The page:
Discovering novel factors involved in starch granule initiation in wheat (SEUNG_J19DTP)
- Research Area Agriculture and Food Security
- Partner The John Innes Centre (JIC)
Dr David Seung -
- Application Deadline 26/11/2018
We are looking for a motivated PhD student to join our research team, which aims to develop a full molecular understanding of how plants make starch granules.
The student’s project will focus on uncovering molecular mechanisms of starch granule initiation in developing wheat grains - an area of starch synthesis that is not yet fully understood. Given the economic, social and cultural importance of wheat starch, the project has enormous opportunity for impact, and will create basic knowledge that may lead to new strategies to improve the quality of wheat and other cereal crops.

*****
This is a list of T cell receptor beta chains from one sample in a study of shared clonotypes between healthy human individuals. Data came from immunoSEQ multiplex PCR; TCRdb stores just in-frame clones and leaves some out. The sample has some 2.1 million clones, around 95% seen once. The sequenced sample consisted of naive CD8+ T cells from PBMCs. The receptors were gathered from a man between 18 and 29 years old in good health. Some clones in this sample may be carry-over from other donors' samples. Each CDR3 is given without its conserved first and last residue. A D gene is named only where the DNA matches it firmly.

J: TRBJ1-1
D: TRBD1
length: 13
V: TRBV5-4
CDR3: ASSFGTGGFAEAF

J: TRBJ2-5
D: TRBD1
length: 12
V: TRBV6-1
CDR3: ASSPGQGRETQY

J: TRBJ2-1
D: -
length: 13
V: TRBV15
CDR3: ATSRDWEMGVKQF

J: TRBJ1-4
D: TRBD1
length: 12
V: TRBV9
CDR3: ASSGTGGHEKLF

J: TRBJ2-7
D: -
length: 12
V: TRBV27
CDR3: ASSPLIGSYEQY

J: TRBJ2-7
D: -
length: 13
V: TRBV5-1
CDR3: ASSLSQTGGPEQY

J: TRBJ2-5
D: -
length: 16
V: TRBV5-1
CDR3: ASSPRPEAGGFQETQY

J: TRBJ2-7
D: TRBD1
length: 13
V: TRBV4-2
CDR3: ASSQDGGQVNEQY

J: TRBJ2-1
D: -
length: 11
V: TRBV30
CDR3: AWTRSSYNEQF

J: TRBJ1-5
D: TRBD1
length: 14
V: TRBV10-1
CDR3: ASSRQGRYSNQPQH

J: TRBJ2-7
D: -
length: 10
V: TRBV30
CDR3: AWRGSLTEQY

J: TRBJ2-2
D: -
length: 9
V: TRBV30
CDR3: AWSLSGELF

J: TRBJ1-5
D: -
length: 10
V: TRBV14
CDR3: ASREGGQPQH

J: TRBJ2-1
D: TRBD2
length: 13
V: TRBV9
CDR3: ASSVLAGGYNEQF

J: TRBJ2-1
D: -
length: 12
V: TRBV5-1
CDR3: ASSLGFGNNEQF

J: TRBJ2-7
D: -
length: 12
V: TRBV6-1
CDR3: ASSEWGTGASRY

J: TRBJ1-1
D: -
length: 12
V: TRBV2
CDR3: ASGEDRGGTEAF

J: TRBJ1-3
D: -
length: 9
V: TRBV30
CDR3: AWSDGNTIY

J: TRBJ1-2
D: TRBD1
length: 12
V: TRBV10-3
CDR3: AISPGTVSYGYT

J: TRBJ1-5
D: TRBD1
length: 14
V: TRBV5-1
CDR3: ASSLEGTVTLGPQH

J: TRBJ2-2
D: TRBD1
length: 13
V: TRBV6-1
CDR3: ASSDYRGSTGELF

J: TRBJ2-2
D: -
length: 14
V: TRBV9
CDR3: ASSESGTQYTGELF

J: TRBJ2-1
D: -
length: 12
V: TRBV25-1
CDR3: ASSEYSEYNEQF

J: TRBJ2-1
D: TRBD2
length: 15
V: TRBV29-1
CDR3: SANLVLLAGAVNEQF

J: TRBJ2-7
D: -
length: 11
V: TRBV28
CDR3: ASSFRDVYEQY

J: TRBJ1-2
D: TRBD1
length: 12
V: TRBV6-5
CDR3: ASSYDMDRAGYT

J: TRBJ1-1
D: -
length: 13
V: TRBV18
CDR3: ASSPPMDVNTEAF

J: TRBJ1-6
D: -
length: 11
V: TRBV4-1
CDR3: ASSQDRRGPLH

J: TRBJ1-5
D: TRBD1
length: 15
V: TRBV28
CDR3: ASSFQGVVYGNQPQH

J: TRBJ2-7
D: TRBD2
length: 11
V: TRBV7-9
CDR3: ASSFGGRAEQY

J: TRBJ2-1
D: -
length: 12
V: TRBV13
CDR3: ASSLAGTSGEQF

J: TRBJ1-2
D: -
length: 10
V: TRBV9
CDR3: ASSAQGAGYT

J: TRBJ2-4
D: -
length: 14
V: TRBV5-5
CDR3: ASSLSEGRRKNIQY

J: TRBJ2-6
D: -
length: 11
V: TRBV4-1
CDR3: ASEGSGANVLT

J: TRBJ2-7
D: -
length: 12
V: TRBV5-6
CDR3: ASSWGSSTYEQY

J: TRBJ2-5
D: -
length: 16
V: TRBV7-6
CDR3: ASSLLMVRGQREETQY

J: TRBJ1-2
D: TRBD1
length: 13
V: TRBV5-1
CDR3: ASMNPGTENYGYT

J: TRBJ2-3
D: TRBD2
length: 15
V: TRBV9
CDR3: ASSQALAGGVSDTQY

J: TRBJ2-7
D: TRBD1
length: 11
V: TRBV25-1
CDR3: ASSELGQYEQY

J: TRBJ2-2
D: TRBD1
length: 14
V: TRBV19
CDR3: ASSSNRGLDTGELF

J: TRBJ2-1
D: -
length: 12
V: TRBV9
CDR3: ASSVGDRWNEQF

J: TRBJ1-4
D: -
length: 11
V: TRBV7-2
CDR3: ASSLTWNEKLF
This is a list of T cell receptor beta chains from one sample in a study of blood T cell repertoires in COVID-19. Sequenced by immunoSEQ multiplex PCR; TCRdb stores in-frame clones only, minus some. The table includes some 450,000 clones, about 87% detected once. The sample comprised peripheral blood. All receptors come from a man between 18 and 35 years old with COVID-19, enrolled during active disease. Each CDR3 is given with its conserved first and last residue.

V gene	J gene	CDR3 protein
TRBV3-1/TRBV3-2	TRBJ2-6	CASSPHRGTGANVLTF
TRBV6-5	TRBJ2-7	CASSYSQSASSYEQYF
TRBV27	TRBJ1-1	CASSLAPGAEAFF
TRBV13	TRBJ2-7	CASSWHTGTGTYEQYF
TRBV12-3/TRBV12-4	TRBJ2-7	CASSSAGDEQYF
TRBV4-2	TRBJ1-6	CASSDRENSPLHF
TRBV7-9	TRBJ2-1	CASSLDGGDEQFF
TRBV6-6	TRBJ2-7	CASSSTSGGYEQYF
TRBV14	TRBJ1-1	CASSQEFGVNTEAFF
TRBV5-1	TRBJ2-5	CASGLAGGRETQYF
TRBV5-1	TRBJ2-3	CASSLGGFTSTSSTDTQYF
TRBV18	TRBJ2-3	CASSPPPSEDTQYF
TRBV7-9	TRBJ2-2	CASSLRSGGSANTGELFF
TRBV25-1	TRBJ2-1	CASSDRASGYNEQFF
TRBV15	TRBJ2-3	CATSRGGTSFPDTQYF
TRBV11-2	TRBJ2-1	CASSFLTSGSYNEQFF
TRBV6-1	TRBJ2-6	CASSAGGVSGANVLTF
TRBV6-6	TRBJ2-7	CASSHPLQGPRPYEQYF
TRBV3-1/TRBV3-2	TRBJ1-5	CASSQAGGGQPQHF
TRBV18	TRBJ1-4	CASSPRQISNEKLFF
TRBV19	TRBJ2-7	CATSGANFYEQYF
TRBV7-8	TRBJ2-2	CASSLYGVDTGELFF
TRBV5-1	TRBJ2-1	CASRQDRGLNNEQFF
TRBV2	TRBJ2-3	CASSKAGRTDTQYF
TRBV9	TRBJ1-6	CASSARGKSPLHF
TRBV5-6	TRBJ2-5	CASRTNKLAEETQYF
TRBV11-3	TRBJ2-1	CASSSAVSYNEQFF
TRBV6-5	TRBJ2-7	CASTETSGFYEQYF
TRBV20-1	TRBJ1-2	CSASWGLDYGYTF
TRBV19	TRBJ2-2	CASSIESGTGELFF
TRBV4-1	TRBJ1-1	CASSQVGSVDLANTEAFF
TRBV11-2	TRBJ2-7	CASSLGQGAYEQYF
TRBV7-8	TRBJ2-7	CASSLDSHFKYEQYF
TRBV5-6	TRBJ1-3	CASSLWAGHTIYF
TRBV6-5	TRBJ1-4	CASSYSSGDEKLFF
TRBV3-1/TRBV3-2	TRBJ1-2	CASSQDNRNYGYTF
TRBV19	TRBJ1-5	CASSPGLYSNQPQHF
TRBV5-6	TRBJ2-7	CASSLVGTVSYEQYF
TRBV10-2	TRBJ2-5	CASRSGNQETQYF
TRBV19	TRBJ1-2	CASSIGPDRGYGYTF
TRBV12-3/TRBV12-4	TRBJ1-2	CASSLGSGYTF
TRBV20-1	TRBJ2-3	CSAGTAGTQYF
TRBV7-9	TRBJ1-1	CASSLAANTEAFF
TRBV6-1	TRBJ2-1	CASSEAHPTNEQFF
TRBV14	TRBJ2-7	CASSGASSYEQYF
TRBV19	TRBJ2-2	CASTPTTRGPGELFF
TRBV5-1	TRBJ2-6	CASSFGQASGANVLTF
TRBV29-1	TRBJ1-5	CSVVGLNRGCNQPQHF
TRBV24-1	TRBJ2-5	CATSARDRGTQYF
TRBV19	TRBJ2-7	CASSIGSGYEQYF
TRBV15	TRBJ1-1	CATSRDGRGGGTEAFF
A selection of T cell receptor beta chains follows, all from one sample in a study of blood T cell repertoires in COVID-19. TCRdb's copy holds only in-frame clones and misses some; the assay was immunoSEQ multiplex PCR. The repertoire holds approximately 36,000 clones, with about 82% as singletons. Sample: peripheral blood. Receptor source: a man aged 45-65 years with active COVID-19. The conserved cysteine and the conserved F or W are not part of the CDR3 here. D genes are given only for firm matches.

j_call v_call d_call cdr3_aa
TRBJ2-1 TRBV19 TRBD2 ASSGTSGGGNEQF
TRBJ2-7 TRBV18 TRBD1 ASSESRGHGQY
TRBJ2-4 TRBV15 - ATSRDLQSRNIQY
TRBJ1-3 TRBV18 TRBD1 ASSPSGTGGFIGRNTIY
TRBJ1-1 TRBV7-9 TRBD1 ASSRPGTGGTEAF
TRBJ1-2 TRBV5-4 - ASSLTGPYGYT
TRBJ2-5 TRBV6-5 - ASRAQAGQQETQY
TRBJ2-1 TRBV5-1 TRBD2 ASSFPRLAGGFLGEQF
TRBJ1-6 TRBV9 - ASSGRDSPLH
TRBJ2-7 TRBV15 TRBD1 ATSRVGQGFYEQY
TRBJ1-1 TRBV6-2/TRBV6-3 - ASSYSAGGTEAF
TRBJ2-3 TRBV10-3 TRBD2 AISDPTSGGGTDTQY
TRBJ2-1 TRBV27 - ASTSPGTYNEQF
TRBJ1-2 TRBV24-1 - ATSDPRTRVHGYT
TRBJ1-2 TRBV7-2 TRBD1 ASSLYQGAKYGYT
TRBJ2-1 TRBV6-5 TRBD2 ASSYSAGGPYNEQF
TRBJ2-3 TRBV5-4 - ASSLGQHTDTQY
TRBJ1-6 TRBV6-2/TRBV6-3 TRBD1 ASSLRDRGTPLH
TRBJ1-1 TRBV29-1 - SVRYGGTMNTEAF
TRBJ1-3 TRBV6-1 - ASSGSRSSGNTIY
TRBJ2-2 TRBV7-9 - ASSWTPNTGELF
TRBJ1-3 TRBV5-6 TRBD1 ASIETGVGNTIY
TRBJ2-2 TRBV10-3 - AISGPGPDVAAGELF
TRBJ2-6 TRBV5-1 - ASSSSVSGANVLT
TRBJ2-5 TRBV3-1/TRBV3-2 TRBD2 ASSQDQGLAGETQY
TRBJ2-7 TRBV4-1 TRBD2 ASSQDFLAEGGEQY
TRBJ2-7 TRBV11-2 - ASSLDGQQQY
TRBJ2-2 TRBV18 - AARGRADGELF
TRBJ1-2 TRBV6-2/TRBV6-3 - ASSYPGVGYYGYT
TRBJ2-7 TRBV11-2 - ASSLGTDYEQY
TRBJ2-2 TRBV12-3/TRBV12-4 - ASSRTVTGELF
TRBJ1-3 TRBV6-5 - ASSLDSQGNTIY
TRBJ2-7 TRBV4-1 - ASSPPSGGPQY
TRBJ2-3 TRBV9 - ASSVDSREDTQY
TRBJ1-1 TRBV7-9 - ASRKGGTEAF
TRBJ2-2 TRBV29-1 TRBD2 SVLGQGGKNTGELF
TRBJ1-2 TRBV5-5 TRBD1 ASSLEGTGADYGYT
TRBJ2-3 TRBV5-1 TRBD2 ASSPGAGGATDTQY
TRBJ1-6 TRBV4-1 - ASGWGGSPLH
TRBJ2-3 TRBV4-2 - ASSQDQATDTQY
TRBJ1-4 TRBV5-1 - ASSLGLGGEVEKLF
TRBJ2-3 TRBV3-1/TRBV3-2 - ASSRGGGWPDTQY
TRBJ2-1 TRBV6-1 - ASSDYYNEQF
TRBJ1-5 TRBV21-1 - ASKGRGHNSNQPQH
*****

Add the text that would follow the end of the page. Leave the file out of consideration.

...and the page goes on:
Starch is made in plastids as semi-crystalline, insoluble granules composed of glucose polymers. In developing wheat grains, there is a distinct spatial and temporal pattern in the initiation of new starch granules. This pattern is tightly coordinated with changes in the structure of the plastids that contain the granules.
The aim of the student’s project is to understand the coordination between granule initiation and plastid structure at the molecular level. The student will explore the role of a novel granule-initiation protein that is tightly associated with plastid membranes. A combination of light/electron microscopy and biochemistry techniques will be used to understand the protein’s location and function. The student will also use genetic approaches to manipulate plastid size and structure, and test subsequent impacts on granule initiation and morphology. There will be ample opportunities for innovation, and we will provide excellent training in a broad range of genetic, biochemistry and bioimaging techniques using the state-of-the-art facilities at JIC. We will also utilise the latest advances in wheat genomics and mutant collections available at JIC.